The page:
“The proposed rule is complex and requires numerous stakeholders across our organization to review, evaluate, and write a detailed response,” Red Cross executive director J. Scott Webber wrote in one representative request. “Given the implications this proposed rule will have on our laboratories, we are asking for additional time to fully complete the evaluation and provide a response, with appropriate data, to ensure that patients have access to reliable, accurate, and safe LDTs.”

The FDA had already received 972 comments regarding the proposed rule as of 27 October, shows.


US Copyright Office Wants To Renew Medical Device Repair Exemption

The US Copyright Office would like to renew an exemption that allows those working to maintain or repair a medical device to access copyrighted computer programs, a 19 October Federal Register notice shows.

The exemption, first issued in 2021, permits access to “computer programs that are contained in and control the functioning of medical devices or systems, and related data files, for diagnosis, maintenance or repair.” It is issued under the Digital Millennium Copyright Act and must be renewed by the Library of Congress every three years. The library typically follows recommendations from the Copyright Office.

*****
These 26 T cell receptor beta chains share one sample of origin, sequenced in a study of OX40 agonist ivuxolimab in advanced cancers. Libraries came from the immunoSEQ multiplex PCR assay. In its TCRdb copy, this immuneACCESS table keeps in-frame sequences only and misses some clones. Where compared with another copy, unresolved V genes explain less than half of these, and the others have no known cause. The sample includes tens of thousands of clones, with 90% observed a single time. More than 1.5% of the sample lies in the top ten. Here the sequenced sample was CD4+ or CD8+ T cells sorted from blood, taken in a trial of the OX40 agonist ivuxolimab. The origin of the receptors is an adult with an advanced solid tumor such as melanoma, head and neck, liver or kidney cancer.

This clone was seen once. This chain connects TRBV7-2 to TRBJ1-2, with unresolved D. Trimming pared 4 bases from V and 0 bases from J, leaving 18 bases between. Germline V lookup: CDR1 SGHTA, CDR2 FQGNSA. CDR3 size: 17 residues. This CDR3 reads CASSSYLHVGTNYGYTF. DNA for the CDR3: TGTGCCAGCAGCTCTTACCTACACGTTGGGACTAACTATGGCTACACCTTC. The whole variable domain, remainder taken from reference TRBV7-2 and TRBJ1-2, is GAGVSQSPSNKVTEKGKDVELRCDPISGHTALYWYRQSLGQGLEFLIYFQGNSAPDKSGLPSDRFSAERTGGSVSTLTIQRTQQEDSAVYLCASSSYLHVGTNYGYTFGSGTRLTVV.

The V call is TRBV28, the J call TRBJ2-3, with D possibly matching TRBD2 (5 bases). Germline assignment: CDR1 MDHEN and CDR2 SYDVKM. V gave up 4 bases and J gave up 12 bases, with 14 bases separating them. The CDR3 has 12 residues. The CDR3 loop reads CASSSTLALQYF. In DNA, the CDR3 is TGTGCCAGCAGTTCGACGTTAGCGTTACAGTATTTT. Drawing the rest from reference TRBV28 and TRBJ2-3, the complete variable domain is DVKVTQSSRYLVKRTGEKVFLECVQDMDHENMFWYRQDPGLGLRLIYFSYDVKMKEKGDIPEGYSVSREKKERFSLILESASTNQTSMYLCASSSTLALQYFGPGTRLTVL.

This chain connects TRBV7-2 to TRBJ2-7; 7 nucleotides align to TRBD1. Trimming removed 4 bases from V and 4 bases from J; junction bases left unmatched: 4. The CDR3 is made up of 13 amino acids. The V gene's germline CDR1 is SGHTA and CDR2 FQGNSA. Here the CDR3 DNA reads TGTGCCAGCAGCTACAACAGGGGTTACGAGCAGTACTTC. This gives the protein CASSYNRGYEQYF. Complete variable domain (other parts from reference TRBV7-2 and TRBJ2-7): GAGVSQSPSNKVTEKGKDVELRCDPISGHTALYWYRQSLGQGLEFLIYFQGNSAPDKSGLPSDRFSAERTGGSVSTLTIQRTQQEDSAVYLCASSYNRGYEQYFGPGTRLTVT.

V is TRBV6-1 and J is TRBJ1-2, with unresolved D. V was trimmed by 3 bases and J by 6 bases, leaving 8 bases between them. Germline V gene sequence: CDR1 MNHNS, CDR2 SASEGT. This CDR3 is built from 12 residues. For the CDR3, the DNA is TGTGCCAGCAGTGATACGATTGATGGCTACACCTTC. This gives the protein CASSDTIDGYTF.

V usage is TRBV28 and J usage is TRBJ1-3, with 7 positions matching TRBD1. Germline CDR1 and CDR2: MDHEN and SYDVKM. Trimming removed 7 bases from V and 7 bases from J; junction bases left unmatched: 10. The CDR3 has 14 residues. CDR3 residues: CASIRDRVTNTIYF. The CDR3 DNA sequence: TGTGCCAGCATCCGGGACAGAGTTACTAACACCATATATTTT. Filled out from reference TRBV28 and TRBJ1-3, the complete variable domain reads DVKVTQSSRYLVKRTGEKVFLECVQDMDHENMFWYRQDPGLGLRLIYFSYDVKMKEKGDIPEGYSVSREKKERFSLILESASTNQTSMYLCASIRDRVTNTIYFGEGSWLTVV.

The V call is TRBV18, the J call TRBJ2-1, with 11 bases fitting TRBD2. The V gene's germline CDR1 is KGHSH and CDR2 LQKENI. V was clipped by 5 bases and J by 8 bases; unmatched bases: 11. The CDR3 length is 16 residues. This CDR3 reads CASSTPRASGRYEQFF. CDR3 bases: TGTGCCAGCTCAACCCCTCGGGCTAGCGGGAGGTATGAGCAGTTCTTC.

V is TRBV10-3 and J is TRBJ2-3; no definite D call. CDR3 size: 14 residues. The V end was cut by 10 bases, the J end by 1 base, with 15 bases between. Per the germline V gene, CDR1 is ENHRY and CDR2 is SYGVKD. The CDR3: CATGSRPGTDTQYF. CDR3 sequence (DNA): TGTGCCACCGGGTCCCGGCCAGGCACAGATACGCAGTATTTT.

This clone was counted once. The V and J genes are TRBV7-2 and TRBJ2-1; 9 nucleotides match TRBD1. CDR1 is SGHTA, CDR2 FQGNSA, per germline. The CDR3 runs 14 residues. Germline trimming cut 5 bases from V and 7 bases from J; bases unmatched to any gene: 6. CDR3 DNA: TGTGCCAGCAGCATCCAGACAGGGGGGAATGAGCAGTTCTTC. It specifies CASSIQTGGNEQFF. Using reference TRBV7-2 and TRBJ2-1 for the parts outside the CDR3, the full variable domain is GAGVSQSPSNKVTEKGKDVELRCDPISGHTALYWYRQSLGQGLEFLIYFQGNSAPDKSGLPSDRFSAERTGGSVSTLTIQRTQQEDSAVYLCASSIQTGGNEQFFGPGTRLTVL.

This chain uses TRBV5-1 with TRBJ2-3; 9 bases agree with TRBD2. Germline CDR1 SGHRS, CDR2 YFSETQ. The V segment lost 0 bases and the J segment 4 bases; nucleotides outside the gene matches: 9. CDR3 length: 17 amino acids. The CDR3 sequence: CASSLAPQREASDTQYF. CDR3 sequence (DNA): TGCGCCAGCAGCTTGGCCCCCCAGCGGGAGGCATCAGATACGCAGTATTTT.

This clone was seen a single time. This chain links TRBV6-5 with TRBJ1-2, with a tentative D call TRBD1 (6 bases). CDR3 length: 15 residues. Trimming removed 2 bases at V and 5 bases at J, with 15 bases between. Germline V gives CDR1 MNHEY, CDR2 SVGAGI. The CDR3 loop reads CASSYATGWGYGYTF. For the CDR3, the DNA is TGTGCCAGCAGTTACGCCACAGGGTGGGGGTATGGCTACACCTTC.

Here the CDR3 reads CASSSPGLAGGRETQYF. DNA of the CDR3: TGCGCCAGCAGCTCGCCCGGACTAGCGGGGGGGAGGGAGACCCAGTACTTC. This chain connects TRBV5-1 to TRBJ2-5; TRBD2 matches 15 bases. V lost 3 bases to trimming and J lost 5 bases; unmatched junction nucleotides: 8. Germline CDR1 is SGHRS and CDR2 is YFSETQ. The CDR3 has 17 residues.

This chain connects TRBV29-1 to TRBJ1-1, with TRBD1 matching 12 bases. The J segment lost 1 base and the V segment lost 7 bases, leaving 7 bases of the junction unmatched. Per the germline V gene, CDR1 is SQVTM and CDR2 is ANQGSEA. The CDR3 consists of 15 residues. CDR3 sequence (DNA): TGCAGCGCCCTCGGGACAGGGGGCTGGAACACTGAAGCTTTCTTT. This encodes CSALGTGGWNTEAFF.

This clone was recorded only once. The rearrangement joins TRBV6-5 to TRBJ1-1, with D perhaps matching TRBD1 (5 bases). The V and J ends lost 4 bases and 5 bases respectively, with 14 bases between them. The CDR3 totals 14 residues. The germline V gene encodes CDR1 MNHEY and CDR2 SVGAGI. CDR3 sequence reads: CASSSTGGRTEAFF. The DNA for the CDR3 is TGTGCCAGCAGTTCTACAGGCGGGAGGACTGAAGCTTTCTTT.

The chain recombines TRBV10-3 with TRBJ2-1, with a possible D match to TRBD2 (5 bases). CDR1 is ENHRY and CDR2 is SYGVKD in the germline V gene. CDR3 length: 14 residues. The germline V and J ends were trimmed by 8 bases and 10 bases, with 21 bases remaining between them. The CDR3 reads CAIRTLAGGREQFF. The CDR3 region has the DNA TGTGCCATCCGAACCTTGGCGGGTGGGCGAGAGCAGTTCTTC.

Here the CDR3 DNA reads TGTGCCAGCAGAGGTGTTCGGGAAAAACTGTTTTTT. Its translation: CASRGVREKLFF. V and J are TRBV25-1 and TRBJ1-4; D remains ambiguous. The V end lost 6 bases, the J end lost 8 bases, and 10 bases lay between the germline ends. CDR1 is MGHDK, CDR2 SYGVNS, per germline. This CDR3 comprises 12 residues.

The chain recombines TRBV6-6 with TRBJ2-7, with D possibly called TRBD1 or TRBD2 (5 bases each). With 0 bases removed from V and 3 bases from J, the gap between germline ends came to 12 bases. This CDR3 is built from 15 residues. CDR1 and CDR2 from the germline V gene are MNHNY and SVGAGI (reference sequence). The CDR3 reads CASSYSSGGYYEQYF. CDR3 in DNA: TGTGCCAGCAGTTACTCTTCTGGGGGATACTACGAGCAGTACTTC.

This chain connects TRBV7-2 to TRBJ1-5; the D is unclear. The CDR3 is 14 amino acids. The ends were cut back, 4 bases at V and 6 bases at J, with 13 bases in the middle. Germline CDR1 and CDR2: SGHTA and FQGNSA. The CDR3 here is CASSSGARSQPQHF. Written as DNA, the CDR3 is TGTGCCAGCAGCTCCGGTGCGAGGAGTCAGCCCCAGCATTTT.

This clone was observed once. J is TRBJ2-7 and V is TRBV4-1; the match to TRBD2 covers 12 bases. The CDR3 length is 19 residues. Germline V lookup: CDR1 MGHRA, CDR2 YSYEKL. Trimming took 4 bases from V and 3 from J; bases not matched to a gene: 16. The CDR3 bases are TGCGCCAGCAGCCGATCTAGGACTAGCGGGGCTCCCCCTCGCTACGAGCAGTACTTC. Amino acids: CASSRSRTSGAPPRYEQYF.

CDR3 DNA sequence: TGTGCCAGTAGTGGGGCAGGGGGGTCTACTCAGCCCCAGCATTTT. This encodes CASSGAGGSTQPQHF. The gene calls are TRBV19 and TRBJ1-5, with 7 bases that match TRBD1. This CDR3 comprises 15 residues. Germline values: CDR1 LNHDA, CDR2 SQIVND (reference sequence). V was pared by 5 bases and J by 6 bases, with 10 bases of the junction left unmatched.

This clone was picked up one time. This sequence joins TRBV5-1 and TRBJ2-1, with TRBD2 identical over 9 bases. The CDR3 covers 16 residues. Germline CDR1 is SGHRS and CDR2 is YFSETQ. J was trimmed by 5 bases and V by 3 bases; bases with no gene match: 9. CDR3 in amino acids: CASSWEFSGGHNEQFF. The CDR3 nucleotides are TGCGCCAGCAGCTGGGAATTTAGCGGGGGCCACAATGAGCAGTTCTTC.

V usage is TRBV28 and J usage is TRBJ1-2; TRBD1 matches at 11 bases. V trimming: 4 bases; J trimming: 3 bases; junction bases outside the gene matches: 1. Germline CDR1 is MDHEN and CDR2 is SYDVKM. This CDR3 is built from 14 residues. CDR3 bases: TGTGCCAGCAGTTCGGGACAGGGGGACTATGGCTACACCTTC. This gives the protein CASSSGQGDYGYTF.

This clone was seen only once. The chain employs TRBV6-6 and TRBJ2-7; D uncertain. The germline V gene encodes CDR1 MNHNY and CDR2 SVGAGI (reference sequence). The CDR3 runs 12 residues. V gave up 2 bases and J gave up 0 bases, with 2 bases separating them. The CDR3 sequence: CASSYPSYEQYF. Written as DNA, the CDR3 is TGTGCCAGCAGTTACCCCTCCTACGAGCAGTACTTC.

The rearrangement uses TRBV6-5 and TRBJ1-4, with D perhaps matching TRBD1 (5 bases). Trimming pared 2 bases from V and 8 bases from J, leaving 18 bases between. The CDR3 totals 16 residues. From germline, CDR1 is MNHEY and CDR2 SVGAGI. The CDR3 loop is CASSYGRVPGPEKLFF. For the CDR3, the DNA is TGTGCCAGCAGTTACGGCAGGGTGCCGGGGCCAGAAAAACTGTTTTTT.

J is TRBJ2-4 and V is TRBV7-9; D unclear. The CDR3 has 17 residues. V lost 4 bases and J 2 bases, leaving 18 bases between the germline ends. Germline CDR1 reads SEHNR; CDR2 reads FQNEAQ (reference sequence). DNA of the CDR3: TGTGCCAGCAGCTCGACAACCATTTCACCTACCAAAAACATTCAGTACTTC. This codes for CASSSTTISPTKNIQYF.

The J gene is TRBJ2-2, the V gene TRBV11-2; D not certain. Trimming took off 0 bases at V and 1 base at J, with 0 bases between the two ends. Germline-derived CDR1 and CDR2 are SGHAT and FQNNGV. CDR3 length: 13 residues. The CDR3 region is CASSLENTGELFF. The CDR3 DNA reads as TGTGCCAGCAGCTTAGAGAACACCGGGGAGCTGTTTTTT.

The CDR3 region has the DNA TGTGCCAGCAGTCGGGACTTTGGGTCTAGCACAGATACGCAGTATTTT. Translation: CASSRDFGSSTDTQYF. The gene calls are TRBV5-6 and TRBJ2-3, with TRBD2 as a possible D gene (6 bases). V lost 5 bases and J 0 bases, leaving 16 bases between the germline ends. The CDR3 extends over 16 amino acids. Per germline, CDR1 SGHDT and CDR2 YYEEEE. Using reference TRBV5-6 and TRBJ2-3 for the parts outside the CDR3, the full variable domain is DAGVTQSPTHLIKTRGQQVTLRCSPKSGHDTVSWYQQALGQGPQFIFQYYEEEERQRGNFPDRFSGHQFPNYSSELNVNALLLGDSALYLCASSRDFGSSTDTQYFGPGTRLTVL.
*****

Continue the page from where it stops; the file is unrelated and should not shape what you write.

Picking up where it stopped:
The exemption has been controversial, with some device industry advocates claiming it undermines FDA standards and could reduce device safety. However, supporters of the exemption say it’s necessary to allow for outside services to perform device repair and maintenance.

AdvaMed and other trade groups have filed a lawsuit against the exemption. The suit, which was dismissed by the US District Court for the District of Columbia in March, is currently being appealed. (Also see "Trade Groups Appeal Dismissal Of Device ‘Right To Repair’ Case" - Medtech Insight, 13 Jun, 2023.)


Vektor Medical’s Arrythmia Analysis Tech Receives New CPT Code

Vektor Medical’s vMap technology for arrythmia analysis has received a new Category III CPT code from the American Medical Association.

vMap is a non-invasive tool that can identify the location of premature ventricular complexes based on computational simulations.

According to Vektor Medical CEO Rob Krummen, the most successful treatment of atrial fibrillation, which causes arrhythmia, is ablation and only about 2% of sufferers received the treatment. Additionally, many ablations are only 50-60% successful, which is where mapping comes in. (Also see "Cardio Conversations: Vektor Addresses ‘Global Health Crisis’ With Arrythmia Mapping" - Medtech Insight, 14 Apr, 2023.)

vMap can help doctors find the locations of the “faulty circuitry” to better guide ablation treatments.

The code will be published 1 January 2024 and will go into effect on 1 July 2024.